Posts Tagged ‘Debate’

Decision-making incorporating behavioral economics

April 15, 2013

Vienna Debate Workshop-Finale

The McKinsey quarterly delivers the goods once again. Check out Allen Webb’s article based on his interview with Chip Heath and Olivier Sibony. Read the article and sign up for the newsletter. There is the occasional business jargony fluff piece, but there are also enough gems to make it worth tolerating the daily emails.

About the only thing that we disagree on is the need for more debate to make better decisions. In theory, I guess debating would help. However, one of the dynamics that they miss is that debate generally entails people with their mind already made up, squaring off with each other in an effort to make themselves look smarter than their counterpart. No one really ‘wins’ a corporate debate…the team with more power – whether formal or informal – gets their way. Debating also represents a gamble on the part of the more junior person. No matter what they say, there are many people who feel, at a visceral level, that debate equates to disloyalty. If you are the junior guy or gal, there is nothing in it for you to risk that the more senior personnel in the room are not That Guy. If you really want a better decision, aggregate independently-formed viewpoints.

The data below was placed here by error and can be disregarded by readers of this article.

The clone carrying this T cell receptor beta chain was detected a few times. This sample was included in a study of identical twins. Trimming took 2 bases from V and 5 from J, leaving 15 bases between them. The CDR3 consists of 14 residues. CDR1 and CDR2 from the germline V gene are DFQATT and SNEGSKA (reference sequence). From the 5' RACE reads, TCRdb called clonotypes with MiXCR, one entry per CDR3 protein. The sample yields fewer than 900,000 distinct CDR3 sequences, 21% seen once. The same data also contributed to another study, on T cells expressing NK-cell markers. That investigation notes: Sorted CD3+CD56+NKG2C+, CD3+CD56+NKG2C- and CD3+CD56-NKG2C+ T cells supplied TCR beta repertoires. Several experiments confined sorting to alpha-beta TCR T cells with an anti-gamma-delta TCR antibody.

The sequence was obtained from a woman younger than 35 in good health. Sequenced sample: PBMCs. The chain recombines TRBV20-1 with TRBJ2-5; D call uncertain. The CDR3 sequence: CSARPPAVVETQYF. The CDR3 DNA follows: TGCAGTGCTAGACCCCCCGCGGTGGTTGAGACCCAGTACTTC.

Having picked apart the article, however, the point above is the only one with which I can find fault. It was especially helpful for the pointers on approaching people about improving their decision-making…or negotiation skills. I.e. no matter how obvious it is to those of us in the know, one cannot directly tell people they are biased and expect to sell them something. (getting nervous and starting to tremble) .

These guys actually won me over with their clear disdain for bureaucracy and slowness…even pointing out that the word ‘process’ conjures up painful connotations. They continued their courtship with examples of the confirmation bias…one that is almost impossible to miss once you understand it. Finally they sealed the deal with their emphasis on experimentation – i.e. getting back to reality.

If they would have spoken about prediction markets, they would have had an expedited selection to the TPS Report’s Hall of Fame. You know, if that existed.


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